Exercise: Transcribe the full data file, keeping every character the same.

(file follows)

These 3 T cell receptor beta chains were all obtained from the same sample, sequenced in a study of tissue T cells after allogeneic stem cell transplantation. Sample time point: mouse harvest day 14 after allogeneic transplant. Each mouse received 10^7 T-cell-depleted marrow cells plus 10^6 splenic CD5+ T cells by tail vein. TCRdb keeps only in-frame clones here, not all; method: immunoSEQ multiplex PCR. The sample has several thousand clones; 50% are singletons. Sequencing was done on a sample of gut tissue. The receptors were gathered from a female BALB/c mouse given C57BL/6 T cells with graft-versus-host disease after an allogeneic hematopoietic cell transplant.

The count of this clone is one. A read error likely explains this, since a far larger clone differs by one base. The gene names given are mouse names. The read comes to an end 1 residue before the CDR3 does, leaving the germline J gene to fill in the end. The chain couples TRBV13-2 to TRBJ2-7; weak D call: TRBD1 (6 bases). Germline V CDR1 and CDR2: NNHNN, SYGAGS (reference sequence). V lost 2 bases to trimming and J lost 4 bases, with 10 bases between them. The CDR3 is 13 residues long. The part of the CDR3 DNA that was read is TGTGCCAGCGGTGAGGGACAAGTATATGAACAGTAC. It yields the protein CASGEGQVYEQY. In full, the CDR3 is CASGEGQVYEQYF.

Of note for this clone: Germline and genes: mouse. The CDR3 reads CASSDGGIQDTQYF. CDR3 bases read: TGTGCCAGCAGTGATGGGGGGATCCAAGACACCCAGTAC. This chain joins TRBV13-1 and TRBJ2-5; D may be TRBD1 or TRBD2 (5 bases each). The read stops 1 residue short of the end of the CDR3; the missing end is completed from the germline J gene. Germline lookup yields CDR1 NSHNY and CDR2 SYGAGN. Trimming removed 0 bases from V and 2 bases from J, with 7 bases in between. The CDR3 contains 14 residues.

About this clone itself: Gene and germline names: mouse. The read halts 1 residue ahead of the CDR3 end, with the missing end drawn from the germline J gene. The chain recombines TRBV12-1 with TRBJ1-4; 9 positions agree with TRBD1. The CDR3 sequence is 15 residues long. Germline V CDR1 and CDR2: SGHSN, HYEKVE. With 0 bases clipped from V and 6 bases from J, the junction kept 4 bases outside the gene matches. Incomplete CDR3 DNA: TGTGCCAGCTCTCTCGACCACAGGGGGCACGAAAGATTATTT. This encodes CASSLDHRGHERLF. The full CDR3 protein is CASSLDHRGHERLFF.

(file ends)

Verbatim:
These 3 T cell receptor beta chains were all obtained from the same sample, sequenced in a study of tissue T cells after allogeneic stem cell transplantation. Sample time point: mouse harvest day 14 after allogeneic transplant. Each mouse received 10^7 T-cell-depleted marrow cells plus 10^6 splenic CD5+ T cells by tail vein. TCRdb keeps only in-frame clones here, not all; method: immunoSEQ multiplex PCR. The sample has several thousand clones; 50% are singletons. Sequencing was done on a sample of gut tissue. The receptors were gathered from a female BALB/c mouse given C57BL/6 T cells with graft-versus-host disease after an allogeneic hematopoietic cell transplant.

The count of this clone is one. A read error likely explains this, since a far larger clone differs by one base. The gene names given are mouse names. The read comes to an end 1 residue before the CDR3 does, leaving the germline J gene to fill in the end. The chain couples TRBV13-2 to TRBJ2-7; weak D call: TRBD1 (6 bases). Germline V CDR1 and CDR2: NNHNN, SYGAGS (reference sequence). V lost 2 bases to trimming and J lost 4 bases, with 10 bases between them. The CDR3 is 13 residues long. The part of the CDR3 DNA that was read is TGTGCCAGCGGTGAGGGACAAGTATATGAACAGTAC. It yields the protein CASGEGQVYEQY. In full, the CDR3 is CASGEGQVYEQYF.

Of note for this clone: Germline and genes: mouse. The CDR3 reads CASSDGGIQDTQYF. CDR3 bases read: TGTGCCAGCAGTGATGGGGGGATCCAAGACACCCAGTAC. This chain joins TRBV13-1 and TRBJ2-5; D may be TRBD1 or TRBD2 (5 bases each). The read stops 1 residue short of the end of the CDR3; the missing end is completed from the germline J gene. Germline lookup yields CDR1 NSHNY and CDR2 SYGAGN. Trimming removed 0 bases from V and 2 bases from J, with 7 bases in between. The CDR3 contains 14 residues.

About this clone itself: Gene and germline names: mouse. The read halts 1 residue ahead of the CDR3 end, with the missing end drawn from the germline J gene. The chain recombines TRBV12-1 with TRBJ1-4; 9 positions agree with TRBD1. The CDR3 sequence is 15 residues long. Germline V CDR1 and CDR2: SGHSN, HYEKVE. With 0 bases clipped from V and 6 bases from J, the junction kept 4 bases outside the gene matches. Incomplete CDR3 DNA: TGTGCCAGCTCTCTCGACCACAGGGGGCACGAAAGATTATTT. This encodes CASSLDHRGHERLF. The full CDR3 protein is CASSLDHRGHERLFF.